Structural steel pricing is on the rise again. After 7 months of mill decreases, we have now seen 4 straight months of increases for a total of $310/ton. For months, structural tubing has been a highly competitive marketplace. Look for that price competitiveness to flip as inventories get replenished with higher-priced inventories. Look to page 2 for a detailed graph of all structural tube increases or decreases since 2022.
With structural tubing on the rise, mechanical tube pricing continues to remain elevated. Lead times do appear to have shortened in recent months as the mills have begun to catch up on their bookings. Depending on the mill, lead times range from April to July. Due to weak imports and limited producers, pricing looks to remain somewhat high. Most DOM, HRS and CDS prices are remaining flat but smaller tonnage (<10,000 lbs. per size) is seeing an increase. Contract pricing has seen several increases due to continued inflationary pressures and the necessity to assure the sustainability of individual mills. No DOM Scrap Surcharge for the month of March 2023. DOM Fuel Surcharges dropped from 43.5% to 41% for the month of March. Reference page 2 for a graph of price adjustments since 2021 (it went up then and hasn’t come down).
The CRU index (below chart) came in at $908/ton this week. Last week it was $852/ton. Week-over-week change was $56/ton. The anticipation is that the price could go up as high as $1,100 per ton due to a large demand from the automotive industry. We have now seen CRU increases since the beginning of the year. Hot-rolled coil prices in the US Midwest surpassed $50 per hundredweight for the first time in more than eight months, with mills reportedly holding firm on recent price increases despite sources largely viewing these hikes as excessive and unjustifiable. Market pundits were frustrated and bewildered by recent price increase announcements from the mills, more specifically Cleveland-Cliffs’ new base price of $55 per cwt, but also the $50 per cwt announcements from other producers.
There have not been any base price increases on cast iron since April 1st of 2022. Dura-Bar’s surcharges appear to have hit bottom in December and have now seen increases over the last 3 months in a row. The above chart details the Dura-Bar surcharges over the last year or so.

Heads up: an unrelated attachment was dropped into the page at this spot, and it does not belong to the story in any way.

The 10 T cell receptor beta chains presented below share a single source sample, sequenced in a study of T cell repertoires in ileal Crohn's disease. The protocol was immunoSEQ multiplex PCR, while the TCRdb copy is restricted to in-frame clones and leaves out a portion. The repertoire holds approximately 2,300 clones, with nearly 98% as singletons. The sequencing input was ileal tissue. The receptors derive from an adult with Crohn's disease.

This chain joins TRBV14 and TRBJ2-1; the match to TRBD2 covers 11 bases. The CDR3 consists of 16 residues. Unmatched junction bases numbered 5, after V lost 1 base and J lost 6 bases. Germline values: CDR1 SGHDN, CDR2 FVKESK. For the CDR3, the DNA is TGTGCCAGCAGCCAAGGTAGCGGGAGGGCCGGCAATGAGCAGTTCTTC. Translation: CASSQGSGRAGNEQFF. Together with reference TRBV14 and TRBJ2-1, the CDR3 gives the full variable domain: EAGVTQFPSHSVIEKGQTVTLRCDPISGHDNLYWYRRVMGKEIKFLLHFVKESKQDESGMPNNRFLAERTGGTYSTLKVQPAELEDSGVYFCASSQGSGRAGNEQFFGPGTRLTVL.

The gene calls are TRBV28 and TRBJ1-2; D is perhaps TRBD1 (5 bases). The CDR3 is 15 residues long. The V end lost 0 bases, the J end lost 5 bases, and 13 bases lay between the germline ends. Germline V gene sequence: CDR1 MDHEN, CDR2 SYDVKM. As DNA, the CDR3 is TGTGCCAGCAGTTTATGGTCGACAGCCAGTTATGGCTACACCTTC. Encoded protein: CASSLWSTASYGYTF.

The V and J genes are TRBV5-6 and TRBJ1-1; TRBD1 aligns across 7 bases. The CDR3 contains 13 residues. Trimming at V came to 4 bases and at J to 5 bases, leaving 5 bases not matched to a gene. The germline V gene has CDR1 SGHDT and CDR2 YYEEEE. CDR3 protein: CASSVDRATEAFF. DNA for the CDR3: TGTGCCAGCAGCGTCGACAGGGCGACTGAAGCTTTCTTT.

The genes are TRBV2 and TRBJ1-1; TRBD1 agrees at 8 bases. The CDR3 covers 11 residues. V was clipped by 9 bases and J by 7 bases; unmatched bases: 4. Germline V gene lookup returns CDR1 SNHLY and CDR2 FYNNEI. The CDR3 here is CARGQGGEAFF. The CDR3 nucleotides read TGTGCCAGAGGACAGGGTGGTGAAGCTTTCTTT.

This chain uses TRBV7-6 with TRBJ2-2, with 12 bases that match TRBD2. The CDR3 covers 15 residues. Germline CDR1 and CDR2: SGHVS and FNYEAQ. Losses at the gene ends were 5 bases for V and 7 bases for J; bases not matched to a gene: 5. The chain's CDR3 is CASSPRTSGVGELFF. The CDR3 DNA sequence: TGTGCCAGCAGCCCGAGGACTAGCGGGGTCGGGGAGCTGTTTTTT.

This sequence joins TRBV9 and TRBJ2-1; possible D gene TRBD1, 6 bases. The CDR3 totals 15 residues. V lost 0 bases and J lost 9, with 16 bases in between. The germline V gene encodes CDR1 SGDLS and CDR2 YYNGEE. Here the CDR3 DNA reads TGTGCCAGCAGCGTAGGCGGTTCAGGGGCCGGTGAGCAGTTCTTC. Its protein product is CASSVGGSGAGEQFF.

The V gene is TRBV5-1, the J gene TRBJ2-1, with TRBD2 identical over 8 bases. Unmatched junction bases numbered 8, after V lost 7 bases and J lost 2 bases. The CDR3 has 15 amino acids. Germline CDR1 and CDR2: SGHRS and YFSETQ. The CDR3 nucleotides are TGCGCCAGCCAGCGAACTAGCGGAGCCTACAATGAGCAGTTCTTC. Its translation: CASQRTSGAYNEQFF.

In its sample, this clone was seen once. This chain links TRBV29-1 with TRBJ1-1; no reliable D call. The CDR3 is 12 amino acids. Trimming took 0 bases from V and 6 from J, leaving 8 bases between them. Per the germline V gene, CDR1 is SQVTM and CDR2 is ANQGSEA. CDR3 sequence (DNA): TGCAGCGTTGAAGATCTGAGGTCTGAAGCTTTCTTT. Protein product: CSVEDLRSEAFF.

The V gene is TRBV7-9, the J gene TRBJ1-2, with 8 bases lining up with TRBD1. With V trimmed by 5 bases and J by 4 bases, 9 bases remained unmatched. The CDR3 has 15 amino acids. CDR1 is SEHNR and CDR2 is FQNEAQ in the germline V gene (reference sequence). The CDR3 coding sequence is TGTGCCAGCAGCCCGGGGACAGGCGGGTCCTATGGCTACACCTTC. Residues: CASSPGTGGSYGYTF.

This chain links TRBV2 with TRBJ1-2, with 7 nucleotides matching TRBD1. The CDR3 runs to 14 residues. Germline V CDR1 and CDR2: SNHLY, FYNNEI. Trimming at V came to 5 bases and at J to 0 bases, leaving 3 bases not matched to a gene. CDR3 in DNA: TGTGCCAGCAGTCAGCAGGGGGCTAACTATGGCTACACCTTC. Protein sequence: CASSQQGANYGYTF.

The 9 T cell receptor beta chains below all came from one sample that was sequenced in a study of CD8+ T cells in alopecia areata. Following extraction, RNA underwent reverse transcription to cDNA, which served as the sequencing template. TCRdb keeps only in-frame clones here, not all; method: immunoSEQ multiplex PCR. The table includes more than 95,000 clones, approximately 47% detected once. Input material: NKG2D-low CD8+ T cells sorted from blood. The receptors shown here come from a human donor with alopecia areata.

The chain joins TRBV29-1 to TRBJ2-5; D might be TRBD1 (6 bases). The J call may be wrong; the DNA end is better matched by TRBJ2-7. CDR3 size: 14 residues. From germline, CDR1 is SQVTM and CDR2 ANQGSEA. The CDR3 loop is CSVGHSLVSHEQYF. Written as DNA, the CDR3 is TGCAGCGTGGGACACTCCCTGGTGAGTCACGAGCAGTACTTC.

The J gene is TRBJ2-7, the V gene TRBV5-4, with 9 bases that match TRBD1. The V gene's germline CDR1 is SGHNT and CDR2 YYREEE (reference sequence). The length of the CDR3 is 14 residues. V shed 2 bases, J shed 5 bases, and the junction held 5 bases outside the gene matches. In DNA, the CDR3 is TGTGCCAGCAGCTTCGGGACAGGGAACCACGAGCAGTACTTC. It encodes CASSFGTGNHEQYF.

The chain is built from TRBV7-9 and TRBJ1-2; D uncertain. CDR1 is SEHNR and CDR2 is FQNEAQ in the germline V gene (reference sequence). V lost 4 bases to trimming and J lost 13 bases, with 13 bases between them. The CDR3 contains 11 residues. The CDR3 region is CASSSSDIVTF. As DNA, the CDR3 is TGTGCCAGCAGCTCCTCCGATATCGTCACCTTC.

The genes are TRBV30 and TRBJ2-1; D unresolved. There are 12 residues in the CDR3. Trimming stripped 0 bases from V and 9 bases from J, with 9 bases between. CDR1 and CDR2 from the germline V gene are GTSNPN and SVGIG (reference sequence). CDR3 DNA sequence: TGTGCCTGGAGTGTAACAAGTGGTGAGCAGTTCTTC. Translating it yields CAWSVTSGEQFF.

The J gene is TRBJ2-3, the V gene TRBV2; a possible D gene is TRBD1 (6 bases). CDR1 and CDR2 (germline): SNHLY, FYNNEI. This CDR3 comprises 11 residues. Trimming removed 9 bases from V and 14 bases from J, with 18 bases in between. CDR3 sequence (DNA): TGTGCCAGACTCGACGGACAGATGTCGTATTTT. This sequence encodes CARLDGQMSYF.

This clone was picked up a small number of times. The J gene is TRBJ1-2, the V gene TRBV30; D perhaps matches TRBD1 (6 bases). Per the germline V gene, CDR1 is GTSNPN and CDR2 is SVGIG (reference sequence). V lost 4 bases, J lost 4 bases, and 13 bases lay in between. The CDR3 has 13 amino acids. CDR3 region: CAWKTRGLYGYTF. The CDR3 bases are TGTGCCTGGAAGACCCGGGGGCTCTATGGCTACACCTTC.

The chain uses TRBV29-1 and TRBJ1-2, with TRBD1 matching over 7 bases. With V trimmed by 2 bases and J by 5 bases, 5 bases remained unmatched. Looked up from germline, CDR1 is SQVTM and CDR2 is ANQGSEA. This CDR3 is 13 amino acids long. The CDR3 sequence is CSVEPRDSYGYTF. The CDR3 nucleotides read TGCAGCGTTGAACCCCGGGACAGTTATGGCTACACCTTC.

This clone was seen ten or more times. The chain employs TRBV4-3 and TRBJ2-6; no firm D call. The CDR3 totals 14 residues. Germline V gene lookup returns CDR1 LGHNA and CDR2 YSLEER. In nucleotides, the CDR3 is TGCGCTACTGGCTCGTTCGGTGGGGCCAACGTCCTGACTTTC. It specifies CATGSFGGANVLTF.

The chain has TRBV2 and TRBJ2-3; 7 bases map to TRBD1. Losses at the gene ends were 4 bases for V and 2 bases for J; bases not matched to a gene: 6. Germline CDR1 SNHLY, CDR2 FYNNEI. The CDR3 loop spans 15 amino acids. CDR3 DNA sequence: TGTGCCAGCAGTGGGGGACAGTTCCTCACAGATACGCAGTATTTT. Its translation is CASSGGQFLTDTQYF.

Ahead of the March scrap buy week, market participants currently expect obsolete scrap prices will increase by $40-$60/ton from February levels. If scrap prices do increase, this will mark the fourth consecutive month of increases. (Source: SMU)
In the week ended February 25, US raw steel production increased 1.2% week-over-week to 1,674,000 million tons (-4.6% YoY). US capacity utilization was 73.2% vs 80.3% last year. This marks 33 consecutive weeks where capacity utilization has been below 80%. Year-to-date production is 13,100,000 million tons down 6.1% year-over-year from 13,854,000 million tons last year. (Source: AISI) Despite increasing imports by more than 18% in January 2023 compared to the previous month, the United States is not getting out of its ferrous shortage. Now add to this several outages due to maintenance at US flat steel mills. The shutdowns from March to May are expected to cost a production volume of more than 300,000 metric tons. In the past few days, prices for US HRC had already risen to more than $1,000 per ton. (Source: SteelNews.biz)
Understanding lead times for steel products is important to every participant in the supply chain. Lead times for steel products are as follows (as of 03/07/23):
Average HRC lead times increased significantly last week to 7.8 weeks, which is the highest level since September 2021. Other product lead times also increased significantly with CRC lead times at 7.7 weeks, HDG lead times at 8.1 weeks, and plate lead times at 7.2 weeks. (Source: Platts)